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The Rebirth of Raye

Holly Phillips discusses the much anticipated release of the singer-songwriter's debut album...


Up and coming music sensation, Raye, reached number 2 on the UK Official Charts with her debut album My 21st Century Blues. She battled it out with country icon, Shania Twain, for the top spot, but, unfortunately for Raye, the Canadian sensation conquered. However, this is not the start of the London-born singer’s success. In early January, her track ‘Escapism’ featuring 070 Shake dominated the charts, soaring all the way to number one. Her success is unfamiliar within the music industry, due to the rarity of an independent artist dominating the charts the way the singer is currently doing. It is safe to say that Raye’s presence as an independent artist is a huge moment for this generation of music.


The 25 year-old singer’s independence comes after deciding to part ways with her record label in 2021, Polydor (who hosts the likes of Billie Eilish, Olivia Roderigo and Kendrick Lamar), after signing a four album record deal, however failing to release a single album since she was 14. Whilst with Polydor, she wrote for icons like Beyonce, Little Mix and Charli XCX, as well as featuring on chart-topping hits like ‘BED’ with David Guetta and Joel Corry. However, her success wasn’t reflected through the work that she was doing; she was being told she was good enough to write for Beyonce, but not good enough to release her own music? Her label was truly having their cake and eating it. When Polydor refused her the creative freedom to write songs that reflected her, she took to twitter to raise her frustrations. This was when her label finally let her out of her contract. She details her hardships within the industry in her track ‘Hard Out Here’, highlighting how the music business is incredibly male-dominated, calling for the “white men CEOs” to take their “pink chubby hands” off of her, and telling them to “fuck their privilege”. She explained to Spotify that her intention was to be “raw and explicit” about the mistreatment that she has suffered.


Her debut album tackles similar topics, addressing issues such as body dysmorphia, sexual assault, and drug abuse. Despite its main themes, it somewhat presents itself with a collage feel. Raye, whose real name is Rachel Keen, says herself that the album has a mosaic feel, disclosing that it’s not how she envisioned her first album to turn out. However this, I feel, just adds to the beauty of her story. It gives glimpses of Keen at the different stages of her life: at her best and worst, and at different ages (for example, she wrote ‘Flip a Switch’ when she was 18). It’s a compilation of songs that she has been waiting to release - that she’s been suppressed from releasing - of course it’s going to be patchwork. Not only patchwork in the themes of the songs, but the genres of the album too. My 21st Century Blues certainly showcases the singer’s talent, with soulful songs, jazz vibes and poppy tunes with an R&B edge. She told Vogue that, as a Ghanaian-Swiss Brit, she grew up with so many different influences, like jazz, soul, Gospel and R&B. This album really does highlight her routes. She even recorded some songs, like ‘The Thrill is Gone’ and ‘Worth It’, live with no digital additions and just instruments. The beauty of her artistry and originality is unmatched.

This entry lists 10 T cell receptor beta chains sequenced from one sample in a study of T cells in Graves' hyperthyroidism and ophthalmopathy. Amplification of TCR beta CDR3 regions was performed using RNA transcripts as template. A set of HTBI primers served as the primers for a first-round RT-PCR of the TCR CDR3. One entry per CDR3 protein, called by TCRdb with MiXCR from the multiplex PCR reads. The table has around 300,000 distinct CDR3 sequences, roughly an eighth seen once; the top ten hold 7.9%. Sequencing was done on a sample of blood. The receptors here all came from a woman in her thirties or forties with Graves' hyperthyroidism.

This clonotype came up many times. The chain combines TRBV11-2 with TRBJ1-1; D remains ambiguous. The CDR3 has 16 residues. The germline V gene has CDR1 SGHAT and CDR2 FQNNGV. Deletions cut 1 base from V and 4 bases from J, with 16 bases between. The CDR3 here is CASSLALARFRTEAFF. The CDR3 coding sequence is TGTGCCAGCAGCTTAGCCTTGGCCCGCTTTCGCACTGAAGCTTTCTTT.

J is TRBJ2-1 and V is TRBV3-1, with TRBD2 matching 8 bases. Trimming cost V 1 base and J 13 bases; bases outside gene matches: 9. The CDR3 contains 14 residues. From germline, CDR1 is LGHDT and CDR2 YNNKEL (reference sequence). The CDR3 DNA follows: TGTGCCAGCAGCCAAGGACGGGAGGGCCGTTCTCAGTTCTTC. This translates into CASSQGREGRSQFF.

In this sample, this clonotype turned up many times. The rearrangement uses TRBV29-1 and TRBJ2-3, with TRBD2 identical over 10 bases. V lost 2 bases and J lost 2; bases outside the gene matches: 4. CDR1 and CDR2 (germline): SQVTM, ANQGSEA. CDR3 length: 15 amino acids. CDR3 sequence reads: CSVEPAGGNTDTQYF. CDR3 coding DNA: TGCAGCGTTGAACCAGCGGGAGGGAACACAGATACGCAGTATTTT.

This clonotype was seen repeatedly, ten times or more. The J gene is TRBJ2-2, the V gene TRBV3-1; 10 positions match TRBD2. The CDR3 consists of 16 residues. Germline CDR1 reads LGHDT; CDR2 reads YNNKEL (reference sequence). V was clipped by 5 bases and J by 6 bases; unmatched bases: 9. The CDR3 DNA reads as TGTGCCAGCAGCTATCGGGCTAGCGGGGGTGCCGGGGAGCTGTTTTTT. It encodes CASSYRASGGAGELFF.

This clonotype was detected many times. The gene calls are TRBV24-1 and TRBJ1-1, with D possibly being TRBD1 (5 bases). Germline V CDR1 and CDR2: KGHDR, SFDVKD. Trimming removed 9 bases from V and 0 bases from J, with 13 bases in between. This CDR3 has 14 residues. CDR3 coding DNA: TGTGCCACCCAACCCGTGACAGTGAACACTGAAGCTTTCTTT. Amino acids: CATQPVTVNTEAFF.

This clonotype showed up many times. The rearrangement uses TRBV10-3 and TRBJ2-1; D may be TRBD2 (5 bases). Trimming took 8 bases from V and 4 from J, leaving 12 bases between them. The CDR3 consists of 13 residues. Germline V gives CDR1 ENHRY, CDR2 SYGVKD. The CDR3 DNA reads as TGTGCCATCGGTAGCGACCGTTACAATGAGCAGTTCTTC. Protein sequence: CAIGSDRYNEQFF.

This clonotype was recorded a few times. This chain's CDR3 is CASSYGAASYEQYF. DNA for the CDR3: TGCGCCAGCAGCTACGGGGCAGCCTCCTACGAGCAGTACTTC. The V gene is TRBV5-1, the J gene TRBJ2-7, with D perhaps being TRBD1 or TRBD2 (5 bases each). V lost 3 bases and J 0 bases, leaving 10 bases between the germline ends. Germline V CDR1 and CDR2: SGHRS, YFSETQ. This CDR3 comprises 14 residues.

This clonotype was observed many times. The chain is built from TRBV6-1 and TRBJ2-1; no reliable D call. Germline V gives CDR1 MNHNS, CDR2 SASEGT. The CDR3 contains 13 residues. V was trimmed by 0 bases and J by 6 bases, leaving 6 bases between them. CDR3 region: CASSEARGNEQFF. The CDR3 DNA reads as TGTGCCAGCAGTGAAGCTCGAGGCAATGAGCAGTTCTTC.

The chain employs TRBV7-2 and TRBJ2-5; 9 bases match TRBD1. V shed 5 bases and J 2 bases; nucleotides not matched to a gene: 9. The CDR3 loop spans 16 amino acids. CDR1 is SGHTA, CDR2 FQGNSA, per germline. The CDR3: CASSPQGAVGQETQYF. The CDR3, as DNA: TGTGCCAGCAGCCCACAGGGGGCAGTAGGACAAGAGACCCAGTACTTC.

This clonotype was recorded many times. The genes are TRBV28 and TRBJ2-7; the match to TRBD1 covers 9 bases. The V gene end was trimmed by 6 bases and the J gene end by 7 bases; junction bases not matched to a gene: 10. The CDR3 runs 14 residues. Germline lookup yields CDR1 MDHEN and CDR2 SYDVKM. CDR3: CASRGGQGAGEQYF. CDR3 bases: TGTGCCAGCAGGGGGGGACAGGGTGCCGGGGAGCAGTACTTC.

She told Cosmopolitan that she started song writing when she was only seven, after discovering that a man on the street had nowhere to live. It was called ‘Change the World’. One of Raye’s many strengths is that she knows how to tell a story, and her passion to make changes to the world are admirable. In one of her much loved songs of the album, ‘Ice Cream Man’, she details her experience with sexual assault within the music industry. She told Spotify that “1 in 4 men and women will experience sexual violence in their lifetime… and its pain that can’t heal unless it is addressed”. The song takes us through her personal experience of how a producer took advantage of her and how it left her “in a ruin”, saying that if she was “ruthless”, they’d be in a “penitentiary”. Despite her trauma, she appears strong, singing “I’m a very fucking brave strong woman”.


‘Escapism’ and ‘Mary Jane’ touch upon her battles with drug abuse. She told Spotify “substance abuse is something seldom talked about, a dangerous burden that becomes so powerful when untamed”, saying that she wanted people to “find solace” in her songs. During her difficult time at Polydor, Raye fell down the dangerous route of drug using and drinking because of her misery. She is now sober and has rediscovered her religion, as well as focusing on her music as an independent artist. As well as her own battles, she tackles the world’s conflicts in ‘Environmental Anxiety’. Saying it is her “weirdest and most chaotic song on the album”, she touches upon the climate crisis and her frustrations with world leaders. In contrast, ‘Five Star Hotels’, featuring Mahalia, ‘Worth It’ and ‘Oscar Winning Tears’ project a smooth, sexy, compelling energy, balancing the album out with a gracious dynamism. ‘Buss It Down’ adds to this with its fun juxtaposition of lyric to instrumentation; gospel singing about bussin it down, whining and shaking it. What an empowering, fun end to the album.


It’'s evident that Raye has certainly made her mark on the music industry. Sharing her most vulnerable stories and experiences with the world is a power move that will only help others overcome their own difficulties. She is definitely one to watch - our generation’s star. Go and stream My 21st Century Blues now, you won’t be disappointed.


 

Words: Holly Phillips



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